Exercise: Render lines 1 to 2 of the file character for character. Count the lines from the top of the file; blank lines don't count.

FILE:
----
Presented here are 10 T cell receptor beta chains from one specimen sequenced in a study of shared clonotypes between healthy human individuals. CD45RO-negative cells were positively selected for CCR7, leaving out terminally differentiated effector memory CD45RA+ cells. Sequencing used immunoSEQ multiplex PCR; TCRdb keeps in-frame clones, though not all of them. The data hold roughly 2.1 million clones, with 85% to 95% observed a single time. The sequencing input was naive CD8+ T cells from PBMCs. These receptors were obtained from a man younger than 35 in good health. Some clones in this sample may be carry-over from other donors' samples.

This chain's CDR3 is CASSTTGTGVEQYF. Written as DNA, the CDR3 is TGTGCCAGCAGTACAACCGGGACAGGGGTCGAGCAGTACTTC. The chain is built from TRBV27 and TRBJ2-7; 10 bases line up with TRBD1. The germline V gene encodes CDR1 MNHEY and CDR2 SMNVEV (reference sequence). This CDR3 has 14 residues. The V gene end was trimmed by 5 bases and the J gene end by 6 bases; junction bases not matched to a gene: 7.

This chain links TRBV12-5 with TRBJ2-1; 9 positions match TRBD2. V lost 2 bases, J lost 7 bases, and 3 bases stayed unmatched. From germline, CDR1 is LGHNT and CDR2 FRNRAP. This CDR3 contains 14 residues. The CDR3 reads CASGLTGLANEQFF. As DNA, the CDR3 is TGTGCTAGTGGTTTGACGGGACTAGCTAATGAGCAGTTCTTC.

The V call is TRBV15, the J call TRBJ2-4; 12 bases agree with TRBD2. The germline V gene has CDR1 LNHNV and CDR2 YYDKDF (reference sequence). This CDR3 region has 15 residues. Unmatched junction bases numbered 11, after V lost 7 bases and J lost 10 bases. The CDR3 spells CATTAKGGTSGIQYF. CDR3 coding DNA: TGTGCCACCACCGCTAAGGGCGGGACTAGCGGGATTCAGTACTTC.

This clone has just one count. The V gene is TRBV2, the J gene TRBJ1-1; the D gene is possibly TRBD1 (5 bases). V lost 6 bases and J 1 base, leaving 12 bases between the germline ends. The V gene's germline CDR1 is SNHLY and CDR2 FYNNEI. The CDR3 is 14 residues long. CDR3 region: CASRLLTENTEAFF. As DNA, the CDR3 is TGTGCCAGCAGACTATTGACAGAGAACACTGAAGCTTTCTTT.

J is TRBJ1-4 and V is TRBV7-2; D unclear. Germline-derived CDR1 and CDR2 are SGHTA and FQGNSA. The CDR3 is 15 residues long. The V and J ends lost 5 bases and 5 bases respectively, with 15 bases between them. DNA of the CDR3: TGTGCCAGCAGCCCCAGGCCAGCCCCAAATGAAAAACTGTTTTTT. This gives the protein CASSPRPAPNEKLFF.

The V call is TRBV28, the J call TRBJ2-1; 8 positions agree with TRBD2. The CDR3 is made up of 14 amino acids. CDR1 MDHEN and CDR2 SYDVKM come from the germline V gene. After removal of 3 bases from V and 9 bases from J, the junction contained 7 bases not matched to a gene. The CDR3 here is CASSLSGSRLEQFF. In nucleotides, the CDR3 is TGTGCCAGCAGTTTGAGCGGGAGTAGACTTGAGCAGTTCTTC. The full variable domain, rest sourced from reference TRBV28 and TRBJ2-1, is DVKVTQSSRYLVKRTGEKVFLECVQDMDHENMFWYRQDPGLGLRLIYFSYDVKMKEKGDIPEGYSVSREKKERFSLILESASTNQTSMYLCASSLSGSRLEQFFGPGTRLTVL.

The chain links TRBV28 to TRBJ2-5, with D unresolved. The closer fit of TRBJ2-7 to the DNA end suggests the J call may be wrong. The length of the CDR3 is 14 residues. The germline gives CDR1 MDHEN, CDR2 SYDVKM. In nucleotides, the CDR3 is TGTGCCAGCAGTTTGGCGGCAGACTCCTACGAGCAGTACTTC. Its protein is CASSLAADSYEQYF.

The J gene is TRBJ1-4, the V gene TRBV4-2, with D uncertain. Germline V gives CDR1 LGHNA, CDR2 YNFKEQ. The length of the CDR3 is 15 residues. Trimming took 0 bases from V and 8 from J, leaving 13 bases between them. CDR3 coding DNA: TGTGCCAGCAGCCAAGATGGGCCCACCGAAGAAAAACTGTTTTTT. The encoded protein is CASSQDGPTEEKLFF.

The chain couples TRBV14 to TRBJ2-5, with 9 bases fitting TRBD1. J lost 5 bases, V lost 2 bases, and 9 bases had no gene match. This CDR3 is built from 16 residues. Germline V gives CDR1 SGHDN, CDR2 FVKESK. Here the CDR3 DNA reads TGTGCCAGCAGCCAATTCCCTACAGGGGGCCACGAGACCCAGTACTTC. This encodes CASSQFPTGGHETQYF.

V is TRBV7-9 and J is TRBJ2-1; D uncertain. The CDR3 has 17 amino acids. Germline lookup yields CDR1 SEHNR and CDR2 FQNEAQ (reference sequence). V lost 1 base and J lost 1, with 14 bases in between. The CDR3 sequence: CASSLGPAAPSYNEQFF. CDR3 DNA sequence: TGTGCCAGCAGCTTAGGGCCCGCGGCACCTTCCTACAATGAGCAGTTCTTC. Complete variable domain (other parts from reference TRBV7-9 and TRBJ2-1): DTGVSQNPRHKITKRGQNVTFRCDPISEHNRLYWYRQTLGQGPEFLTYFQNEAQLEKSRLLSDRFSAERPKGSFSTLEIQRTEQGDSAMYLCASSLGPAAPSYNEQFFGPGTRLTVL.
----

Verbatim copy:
Presented here are 10 T cell receptor beta chains from one specimen sequenced in a study of shared clonotypes between healthy human individuals. CD45RO-negative cells were positively selected for CCR7, leaving out terminally differentiated effector memory CD45RA+ cells. Sequencing used immunoSEQ multiplex PCR; TCRdb keeps in-frame clones, though not all of them. The data hold roughly 2.1 million clones, with 85% to 95% observed a single time. The sequencing input was naive CD8+ T cells from PBMCs. These receptors were obtained from a man younger than 35 in good health. Some clones in this sample may be carry-over from other donors' samples.

This chain's CDR3 is CASSTTGTGVEQYF. Written as DNA, the CDR3 is TGTGCCAGCAGTACAACCGGGACAGGGGTCGAGCAGTACTTC. The chain is built from TRBV27 and TRBJ2-7; 10 bases line up with TRBD1. The germline V gene encodes CDR1 MNHEY and CDR2 SMNVEV (reference sequence). This CDR3 has 14 residues. The V gene end was trimmed by 5 bases and the J gene end by 6 bases; junction bases not matched to a gene: 7.